Friday, December 31, 2004

Beyond the Sea / *** (2004)

"Beyond the Sea" maintains the same indirect tradition seen earlier this year in "De Lovely," in which a famous talent seems to stand off in the shadows while his memories manifest in the form of a stage musical. In what can essentially be described as a "This is Your Life" technique, audiences are forced to accept the impression that there are no cameras or scripts around dictating the movement of the narrative in front of them - instead, life itself wants to play out unhindered right in front of our eyes, as if the characters are playing puppeteer with their own recollections so that ordinary instances are made into glossy moments without seeming obviously recreated. Make sense? Of course it doesn't, and such an approach was certainly part of the problem with the recent Cole Porter film biography (among other things). The questions are often too great to be skipped over. What reality are these people in? Are they stuck somewhere between consciousness and dream? And how can anyone remember so vividly the fine details of their own past? The immediate dilemma facing Kevin Spacey, who both directs and stars in this biopic about singer Bobby Darin, is that his source material is required to reference the famed celebrity's untimely death. Therefore, if there is demise here, how can a persona plausibly look back at his life after the fact? What is the ground rule, exactly?

Wednesday, December 29, 2004

The Aviator / ***1/2 (2004)

Martin Scorsese's passionate love of filmmaking has no doubt made him an ideal candidate for all sorts of new cinematic challenges, and in "The Aviator" he finds himself at the helm of something particularly interesting: a story that blends familiar narrative territory with a seemingly-foreign historical context (at least to him). It is easy to understand, at least, his primary desire; after all, a good portion of his career has centered on the notion that his film's heroes are usually encumbered by enough quirks and personal dilemmas to undermine their sense of importance. As luck would have it, famed billionaire Howard Hughes was exactly that kind of individual in real life - so much so, in fact, that one almost wonders whether the director's past endeavors were just stepping stones on the way to channeling this specific persona. Drive made Hughes a figure of notoriety, no doubt, but fate brings his visage to the fingers of a craftsman whose own fame is a result of dissecting the most flawed and troublesome movie protagonists of our time. He hardly seems out of place with the familiar approach, but the facet of reality gives him a whole new playing field to explore.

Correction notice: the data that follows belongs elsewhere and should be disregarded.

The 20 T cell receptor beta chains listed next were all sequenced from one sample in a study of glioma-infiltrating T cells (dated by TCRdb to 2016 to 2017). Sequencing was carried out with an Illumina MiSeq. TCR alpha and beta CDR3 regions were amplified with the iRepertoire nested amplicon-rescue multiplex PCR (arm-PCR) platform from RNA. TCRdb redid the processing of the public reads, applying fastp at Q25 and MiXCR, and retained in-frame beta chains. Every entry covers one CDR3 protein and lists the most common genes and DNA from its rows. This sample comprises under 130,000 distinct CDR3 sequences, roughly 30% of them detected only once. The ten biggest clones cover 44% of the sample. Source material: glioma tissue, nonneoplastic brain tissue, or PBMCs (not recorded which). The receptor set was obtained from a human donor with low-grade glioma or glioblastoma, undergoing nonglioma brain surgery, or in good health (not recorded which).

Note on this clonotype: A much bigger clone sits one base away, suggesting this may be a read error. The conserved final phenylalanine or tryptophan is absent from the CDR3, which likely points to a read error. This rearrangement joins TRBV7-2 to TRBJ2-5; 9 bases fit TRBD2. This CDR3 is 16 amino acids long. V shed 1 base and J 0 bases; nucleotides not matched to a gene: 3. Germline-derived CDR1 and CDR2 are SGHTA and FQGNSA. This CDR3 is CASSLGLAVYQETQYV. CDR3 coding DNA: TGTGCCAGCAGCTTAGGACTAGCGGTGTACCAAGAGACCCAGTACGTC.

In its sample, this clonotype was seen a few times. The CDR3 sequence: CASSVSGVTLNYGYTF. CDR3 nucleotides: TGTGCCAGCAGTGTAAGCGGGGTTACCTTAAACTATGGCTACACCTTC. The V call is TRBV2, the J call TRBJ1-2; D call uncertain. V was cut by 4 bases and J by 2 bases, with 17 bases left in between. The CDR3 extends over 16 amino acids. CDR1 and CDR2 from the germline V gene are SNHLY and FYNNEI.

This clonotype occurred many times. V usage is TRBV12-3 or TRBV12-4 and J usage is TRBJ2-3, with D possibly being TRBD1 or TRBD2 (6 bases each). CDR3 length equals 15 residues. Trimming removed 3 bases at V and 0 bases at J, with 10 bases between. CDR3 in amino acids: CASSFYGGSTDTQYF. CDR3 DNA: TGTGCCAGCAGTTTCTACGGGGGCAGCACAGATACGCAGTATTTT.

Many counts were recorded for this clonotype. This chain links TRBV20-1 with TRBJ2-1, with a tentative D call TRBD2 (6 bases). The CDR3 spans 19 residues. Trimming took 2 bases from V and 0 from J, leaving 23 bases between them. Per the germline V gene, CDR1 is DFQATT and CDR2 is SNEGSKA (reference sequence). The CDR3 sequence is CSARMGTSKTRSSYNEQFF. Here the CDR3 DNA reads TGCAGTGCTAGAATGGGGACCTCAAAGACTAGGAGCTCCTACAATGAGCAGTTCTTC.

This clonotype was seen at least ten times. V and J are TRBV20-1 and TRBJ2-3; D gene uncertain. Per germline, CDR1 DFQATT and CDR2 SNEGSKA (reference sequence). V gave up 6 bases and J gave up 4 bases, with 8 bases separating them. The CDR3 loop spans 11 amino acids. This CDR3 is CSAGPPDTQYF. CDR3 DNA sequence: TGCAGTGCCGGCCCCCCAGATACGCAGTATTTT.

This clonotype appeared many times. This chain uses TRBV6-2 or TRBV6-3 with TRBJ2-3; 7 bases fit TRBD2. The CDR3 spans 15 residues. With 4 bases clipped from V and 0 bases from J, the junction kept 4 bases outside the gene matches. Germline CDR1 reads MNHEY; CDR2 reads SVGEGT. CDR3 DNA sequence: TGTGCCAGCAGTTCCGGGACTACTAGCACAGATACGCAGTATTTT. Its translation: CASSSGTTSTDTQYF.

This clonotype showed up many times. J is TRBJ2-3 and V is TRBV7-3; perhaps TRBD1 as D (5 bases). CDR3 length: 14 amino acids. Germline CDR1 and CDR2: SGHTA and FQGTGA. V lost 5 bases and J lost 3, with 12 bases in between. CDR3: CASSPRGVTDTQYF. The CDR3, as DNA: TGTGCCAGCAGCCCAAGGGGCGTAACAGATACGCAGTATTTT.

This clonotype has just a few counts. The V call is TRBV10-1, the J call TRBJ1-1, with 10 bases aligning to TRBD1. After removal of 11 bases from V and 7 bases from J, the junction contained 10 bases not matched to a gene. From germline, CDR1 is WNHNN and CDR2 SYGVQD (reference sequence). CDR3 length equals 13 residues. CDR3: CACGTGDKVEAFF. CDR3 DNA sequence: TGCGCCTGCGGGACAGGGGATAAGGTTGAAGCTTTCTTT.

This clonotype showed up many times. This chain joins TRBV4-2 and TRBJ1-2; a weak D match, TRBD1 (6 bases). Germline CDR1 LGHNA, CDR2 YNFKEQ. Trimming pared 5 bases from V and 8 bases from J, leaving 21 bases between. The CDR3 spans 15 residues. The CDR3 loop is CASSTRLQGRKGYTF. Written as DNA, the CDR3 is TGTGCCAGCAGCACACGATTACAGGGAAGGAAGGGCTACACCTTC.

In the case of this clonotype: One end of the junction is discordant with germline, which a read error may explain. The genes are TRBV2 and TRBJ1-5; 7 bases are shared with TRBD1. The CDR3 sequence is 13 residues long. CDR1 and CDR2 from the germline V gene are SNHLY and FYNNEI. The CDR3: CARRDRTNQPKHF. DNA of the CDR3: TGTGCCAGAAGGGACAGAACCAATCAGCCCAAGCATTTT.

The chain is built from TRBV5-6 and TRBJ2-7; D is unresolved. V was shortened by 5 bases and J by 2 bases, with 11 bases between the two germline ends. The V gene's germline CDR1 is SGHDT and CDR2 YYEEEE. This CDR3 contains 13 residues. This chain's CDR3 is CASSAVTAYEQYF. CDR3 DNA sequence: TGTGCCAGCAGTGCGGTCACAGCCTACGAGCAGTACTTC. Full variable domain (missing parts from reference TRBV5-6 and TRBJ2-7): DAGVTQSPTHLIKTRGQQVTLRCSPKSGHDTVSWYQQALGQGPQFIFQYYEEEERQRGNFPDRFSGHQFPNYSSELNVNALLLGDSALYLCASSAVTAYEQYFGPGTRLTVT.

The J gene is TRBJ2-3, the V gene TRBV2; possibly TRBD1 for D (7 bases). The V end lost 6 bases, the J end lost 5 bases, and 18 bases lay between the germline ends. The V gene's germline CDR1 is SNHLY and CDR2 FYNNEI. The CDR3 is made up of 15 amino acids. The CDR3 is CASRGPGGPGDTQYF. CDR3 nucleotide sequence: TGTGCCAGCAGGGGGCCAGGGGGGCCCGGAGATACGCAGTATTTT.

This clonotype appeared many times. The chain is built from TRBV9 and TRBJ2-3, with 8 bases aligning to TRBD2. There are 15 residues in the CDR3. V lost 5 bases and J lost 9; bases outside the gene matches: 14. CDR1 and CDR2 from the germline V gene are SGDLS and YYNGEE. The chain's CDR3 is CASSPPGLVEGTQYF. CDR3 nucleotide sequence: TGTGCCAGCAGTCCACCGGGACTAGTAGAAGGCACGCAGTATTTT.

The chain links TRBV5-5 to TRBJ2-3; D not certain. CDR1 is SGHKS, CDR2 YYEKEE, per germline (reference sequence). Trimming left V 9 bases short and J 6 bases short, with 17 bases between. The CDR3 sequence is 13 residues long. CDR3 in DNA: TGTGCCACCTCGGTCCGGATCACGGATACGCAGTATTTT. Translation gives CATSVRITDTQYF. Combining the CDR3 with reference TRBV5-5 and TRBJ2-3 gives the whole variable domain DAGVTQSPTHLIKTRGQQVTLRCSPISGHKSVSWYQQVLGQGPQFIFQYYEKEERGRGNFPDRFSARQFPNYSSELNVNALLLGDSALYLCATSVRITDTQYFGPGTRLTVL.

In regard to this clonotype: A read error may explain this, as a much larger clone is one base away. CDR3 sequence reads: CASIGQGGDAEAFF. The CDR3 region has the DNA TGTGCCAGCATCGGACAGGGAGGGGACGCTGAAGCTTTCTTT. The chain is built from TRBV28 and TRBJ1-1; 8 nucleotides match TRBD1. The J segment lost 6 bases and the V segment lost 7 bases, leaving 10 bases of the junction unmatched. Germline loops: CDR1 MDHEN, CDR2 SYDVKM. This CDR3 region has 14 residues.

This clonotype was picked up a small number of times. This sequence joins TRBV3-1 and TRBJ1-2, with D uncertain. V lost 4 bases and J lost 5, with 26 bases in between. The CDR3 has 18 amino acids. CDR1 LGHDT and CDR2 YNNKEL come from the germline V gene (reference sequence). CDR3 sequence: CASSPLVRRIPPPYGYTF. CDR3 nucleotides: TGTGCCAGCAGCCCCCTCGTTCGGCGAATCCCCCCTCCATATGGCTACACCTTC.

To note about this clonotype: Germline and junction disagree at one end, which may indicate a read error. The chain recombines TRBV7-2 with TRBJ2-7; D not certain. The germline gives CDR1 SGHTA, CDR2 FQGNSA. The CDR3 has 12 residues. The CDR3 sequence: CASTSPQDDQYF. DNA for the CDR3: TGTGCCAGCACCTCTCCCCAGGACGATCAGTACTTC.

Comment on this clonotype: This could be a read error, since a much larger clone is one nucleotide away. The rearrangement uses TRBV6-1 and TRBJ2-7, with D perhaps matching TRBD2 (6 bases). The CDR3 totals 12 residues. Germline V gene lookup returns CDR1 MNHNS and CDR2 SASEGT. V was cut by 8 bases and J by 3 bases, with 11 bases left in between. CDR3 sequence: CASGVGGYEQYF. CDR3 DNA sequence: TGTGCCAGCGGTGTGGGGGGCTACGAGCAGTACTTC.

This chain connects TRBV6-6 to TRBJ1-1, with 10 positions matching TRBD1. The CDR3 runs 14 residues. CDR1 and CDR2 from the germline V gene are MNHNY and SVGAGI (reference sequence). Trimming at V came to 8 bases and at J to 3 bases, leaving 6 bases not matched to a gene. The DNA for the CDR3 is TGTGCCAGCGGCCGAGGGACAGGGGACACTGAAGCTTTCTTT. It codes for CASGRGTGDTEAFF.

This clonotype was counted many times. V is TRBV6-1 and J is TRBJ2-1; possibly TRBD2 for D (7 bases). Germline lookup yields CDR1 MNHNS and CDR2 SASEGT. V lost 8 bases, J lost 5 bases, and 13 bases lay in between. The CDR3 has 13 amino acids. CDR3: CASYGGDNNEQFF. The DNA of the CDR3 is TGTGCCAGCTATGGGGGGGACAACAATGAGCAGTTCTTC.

Monday, December 20, 2004

National Treasure / *** (2004)

If you can call it entertaining, you're more than justified in calling it good. This, at least, is how someone like yours truly feels when it comes to "National Treasure," a sleeper hit that has endured so much critical backlash since its release in November that one almost feels guilty in disagreeing with the consensus. The audience, on the other hand, seems to have seen a different film than what the paid professionals have: an action vehicle that on one hand is very silly, and on the other is extremely effective in conveying the sheer thrill of its wacky situations (and judging by the box office success, one would also argue that it's probably worth repeat viewings). For fairness sakes (and for the basic fact that I simply enjoyed what I was seeing), I am obliged to leave all points of cynicism out of this review. Few can argue that John Turteltaub's ambitious vehicle is about as unbelievable as a film can get, but if one is able to leave all sense of logic at the door, it's also very hard not to have a darn good time in the process.

Friday, December 17, 2004

Blade Trinity / ** (2004)

"Blade: Trinity" begins with an effective sequence in which a group vampires revive the spirit of Dracula, and then slowly but surely abandons the franchise hip factor and descends into pure banal territory. One would have hoped that this trilogy would go out with a bang, but the gun winds up shooting blanks instead. And that's more of a shock than you might realize, too, because like its predecessors, the picture is engulfed by a premise so seemingly expert that it would be hard to impair its quality otherwise. The first two movies, on the other hand, knew that it took more than just a heap of action shots to shape an intriguing premise into an equally-satisfying payoff; here, director/writer David S. Goyer seems to be more amused by visual energy and less concerned with how he is going to answer crucial questions or when the plot will be allowed to think instead of react. That Goyer is the same writer of the previous "Blade" flicks as well as the brilliant "Dark City" is an issue that few will be able to get past.

Friday, December 10, 2004

Alexander / *1/2 (2004)

"Fortune favors the bold."

Judging by Oliver Stone's "Alexander," it also favors the pretentious. By far the most impressively inane blockbuster to hit the big screen all year, here is a film that reaches so high and far that it's almost a little perplexing as to why it makes such a miserable thud in the end. For a new filmmaker with dreams of cinematic grandeur, such an undertaking would have died even before the footage was done being shot - but for a filmmaker like Stone, who has both made a career out of strokes of brilliance as well as periods of temporary insanity, the product creates the distinct feeling that it is being delivered just for the sake of silencing impatient investors. The director and his cast and crew of talented individuals did not so much make a movie as they made a mess; it lacks both the shape and the skill of a plausible historical epic, and the fact that its scope is so extensive leaves you feeling like a kid who is being pulled away from all the fun rides at the local carnival.